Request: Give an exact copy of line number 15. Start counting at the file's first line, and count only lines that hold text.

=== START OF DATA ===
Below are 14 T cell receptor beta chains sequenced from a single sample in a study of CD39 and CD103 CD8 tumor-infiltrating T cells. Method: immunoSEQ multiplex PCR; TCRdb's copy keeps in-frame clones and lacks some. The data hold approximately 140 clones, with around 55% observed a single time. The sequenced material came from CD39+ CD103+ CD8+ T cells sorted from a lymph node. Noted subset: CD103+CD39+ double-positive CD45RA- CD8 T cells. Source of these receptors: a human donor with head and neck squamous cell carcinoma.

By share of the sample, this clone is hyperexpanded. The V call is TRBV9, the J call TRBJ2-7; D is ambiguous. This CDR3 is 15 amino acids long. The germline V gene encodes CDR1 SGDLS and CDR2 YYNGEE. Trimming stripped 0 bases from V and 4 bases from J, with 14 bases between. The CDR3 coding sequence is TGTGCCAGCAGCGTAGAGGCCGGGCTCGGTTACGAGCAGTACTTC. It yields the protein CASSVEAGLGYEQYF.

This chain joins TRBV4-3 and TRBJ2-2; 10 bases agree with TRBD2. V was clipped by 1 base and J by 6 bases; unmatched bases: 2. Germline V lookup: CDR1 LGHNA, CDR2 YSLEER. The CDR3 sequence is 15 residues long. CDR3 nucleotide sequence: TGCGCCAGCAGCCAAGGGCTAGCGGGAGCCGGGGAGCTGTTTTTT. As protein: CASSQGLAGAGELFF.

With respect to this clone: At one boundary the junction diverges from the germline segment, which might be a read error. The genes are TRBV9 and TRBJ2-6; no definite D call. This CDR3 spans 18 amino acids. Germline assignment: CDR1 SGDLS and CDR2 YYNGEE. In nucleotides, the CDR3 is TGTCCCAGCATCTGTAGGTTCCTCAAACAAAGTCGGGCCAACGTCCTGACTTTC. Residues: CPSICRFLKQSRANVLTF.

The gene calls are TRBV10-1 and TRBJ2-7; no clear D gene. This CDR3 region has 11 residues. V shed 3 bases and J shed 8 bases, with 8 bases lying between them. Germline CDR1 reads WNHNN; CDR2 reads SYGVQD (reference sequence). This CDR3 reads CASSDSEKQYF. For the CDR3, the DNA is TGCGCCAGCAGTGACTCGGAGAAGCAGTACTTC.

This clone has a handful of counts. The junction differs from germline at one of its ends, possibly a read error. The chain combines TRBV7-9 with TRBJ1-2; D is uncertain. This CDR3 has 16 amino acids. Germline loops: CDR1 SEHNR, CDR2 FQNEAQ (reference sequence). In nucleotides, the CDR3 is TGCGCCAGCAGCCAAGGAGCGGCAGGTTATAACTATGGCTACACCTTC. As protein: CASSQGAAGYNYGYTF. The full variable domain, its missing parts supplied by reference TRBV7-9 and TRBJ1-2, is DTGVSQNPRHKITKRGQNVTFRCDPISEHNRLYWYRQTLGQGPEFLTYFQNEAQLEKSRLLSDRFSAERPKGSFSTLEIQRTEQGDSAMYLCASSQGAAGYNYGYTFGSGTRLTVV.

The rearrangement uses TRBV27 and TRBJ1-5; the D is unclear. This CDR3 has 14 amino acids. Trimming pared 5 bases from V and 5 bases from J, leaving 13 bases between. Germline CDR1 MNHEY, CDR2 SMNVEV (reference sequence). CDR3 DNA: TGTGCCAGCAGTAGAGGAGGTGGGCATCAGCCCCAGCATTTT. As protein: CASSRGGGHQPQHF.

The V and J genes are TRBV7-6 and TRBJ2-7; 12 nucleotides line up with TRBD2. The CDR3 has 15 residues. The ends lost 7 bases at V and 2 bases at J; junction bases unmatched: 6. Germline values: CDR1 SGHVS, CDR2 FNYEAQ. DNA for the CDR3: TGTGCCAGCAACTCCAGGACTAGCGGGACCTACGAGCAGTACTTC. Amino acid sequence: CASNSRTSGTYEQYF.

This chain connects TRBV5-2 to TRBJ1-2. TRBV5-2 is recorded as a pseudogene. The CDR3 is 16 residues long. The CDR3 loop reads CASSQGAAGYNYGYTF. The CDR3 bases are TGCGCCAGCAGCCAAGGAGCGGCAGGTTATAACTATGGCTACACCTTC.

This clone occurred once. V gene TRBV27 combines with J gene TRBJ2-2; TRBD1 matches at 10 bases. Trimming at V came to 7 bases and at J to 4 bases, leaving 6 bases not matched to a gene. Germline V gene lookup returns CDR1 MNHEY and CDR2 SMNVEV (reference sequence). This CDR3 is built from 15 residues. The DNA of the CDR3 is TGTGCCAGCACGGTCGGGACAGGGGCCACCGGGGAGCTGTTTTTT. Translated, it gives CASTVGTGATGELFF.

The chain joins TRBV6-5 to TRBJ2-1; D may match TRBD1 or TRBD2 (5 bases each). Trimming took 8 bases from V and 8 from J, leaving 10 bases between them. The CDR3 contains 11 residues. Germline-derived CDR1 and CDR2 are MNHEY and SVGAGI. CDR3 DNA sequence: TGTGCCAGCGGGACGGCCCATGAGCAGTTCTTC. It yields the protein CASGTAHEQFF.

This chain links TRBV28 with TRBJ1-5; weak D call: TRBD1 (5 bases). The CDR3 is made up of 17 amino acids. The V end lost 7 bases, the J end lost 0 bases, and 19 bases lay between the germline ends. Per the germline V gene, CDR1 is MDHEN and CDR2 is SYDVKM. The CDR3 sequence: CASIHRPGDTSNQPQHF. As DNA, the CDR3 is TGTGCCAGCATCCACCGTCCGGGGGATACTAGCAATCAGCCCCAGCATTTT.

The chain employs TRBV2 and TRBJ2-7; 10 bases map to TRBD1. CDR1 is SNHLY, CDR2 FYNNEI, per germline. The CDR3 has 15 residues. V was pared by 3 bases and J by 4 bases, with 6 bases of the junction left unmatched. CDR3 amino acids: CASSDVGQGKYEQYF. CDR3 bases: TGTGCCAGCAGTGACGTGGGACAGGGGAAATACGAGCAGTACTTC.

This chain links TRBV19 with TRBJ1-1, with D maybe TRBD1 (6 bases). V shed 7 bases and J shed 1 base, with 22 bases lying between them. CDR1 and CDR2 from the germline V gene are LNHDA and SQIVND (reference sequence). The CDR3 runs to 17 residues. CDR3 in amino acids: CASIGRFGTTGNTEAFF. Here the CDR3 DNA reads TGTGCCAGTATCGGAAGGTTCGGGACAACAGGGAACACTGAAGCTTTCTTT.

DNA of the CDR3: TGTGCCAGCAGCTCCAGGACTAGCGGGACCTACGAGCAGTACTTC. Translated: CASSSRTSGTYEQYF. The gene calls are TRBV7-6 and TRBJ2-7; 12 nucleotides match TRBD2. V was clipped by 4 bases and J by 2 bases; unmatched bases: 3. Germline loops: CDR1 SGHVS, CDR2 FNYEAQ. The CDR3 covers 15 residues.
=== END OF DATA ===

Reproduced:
DNA of the CDR3: TGTGCCAGCAGCTCCAGGACTAGCGGGACCTACGAGCAGTACTTC. Translated: CASSSRTSGTYEQYF. The gene calls are TRBV7-6 and TRBJ2-7; 12 nucleotides match TRBD2. V was clipped by 4 bases and J by 2 bases; unmatched bases: 3. Germline loops: CDR1 SGHVS, CDR2 FNYEAQ. The CDR3 covers 15 residues.